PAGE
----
World View: Russian Military Advisers Enter the Fray in Syria

This morning's key headlines from

  • Morsi's landslide referendum victory divides Egypt
  • Russian military advisers enter the fray in Syria
  • Assad's air strikes target bakeries to deprive Syrians of bread

Morsi's landslide referendum victory divides Egypt

Mohamed Morsi
Mohamed Morsi

The overwhelming 64% "YES" vote on the referendum to approve the draft constitution has divided Egypt has thrilled the supporters of Egypt's president Mohamed Morsi, and frightened his opponents. The new constitution, which was drafted by the Muslim Brotherhood and conservative Salafists, incorporates Islamic Sharia law, which opponents claim deprives most citizens, especially women, of the hard-won rights that they fought for in last year's Egyptian revolution, violating many promises by Morsi. It now turns out that the Muslim Brotherhood was training over 7,000 activists to get out the vote on the referendum, whiles opposition leaders squabbled among themselves. Opposition leaders are hoping to overturn referendum results, pointing out that only 33% of eligible voters even bothered to vote, but it's hard to see how they can overcome the 64% majority of those who did vote. One of the opposition's examples of alleged lies by Morsi was his claim, prior to the vote, that Article 198 of the new constitution prohibits military trials of civilians. However, they point out that the actual article states:

"Civilians shall not stand trial before military courts except for crimes that harm the Armed Forces. The law shall define such crimes and determine the other competencies of Military Judiciary."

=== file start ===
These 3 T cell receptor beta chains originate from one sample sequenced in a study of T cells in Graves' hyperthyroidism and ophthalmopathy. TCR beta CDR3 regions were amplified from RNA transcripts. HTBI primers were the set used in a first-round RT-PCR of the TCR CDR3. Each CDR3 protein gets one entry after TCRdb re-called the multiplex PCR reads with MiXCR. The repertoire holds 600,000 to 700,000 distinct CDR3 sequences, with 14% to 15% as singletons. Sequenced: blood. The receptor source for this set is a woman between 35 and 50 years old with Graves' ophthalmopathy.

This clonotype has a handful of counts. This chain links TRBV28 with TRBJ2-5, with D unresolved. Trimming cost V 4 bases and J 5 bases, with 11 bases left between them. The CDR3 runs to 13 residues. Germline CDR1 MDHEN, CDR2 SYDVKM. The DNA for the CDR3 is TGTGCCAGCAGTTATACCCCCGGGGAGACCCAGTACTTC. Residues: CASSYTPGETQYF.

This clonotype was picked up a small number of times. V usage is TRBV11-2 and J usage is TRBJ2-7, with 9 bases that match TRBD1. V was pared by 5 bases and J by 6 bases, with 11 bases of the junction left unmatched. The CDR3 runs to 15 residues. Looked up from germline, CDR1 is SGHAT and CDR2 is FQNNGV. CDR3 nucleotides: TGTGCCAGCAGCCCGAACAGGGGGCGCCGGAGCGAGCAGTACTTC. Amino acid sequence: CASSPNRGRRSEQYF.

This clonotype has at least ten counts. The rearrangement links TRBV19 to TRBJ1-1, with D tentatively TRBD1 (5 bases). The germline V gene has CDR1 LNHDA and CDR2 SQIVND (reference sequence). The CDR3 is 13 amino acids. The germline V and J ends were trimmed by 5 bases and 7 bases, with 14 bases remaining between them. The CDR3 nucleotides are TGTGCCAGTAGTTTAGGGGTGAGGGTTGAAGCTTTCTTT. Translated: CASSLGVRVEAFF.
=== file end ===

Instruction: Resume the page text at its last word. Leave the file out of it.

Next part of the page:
The opposition points out that this article allows the army to try any civilian in military court, since the army decides which crimes are to be tried. Al-Ahram (Cairo) and Jerusalem Post

Russian military advisers enter the fray in Syria

The statements by Russia's Foreign Minister Sergei Lavrov that we reported yesterday that Syria's chemical weapons were "under control," with the aid of "Russian military advisers training Syria's military," is causing rapid strategic changes in the West's plans. Up until three days ago, it was feared that the regime of Syria's president Bashar al-Assad would use his chemical and biological weapons against the opposition, and this would trigger a forced response by the West to take control of these weapons, using ground forces and air power. However, new reports indicate that Russia has upgraded Syria's defensive forces with advanced surface to air missiles, manned by Russian forces, making any U.S.-led intervention extremely dangerous, protracted and costly.

However, Debka puts an entirely different spin on this story, saying that Israel, the U.S. and Russia are actually cooperating to make sure that the opposition, especially al-Qaeda linked jihadists, do gain control of the weapons. Guardian (London) and Debka

Assad's air strikes target bakeries to deprive Syrians of bread

At least 90 people were killed an hundreds injured on Sunday by an air strike by the regime of Syria's president Bashar al-Assad on a baker where over 1,000 people were queuing for bread. The attack occurred in the town of Halfaya, where the rebels had driven out regime forces. The regime has particularly targeted bakeries in order to kill civilians and to deprive civilians of bread. Al-Jazeera

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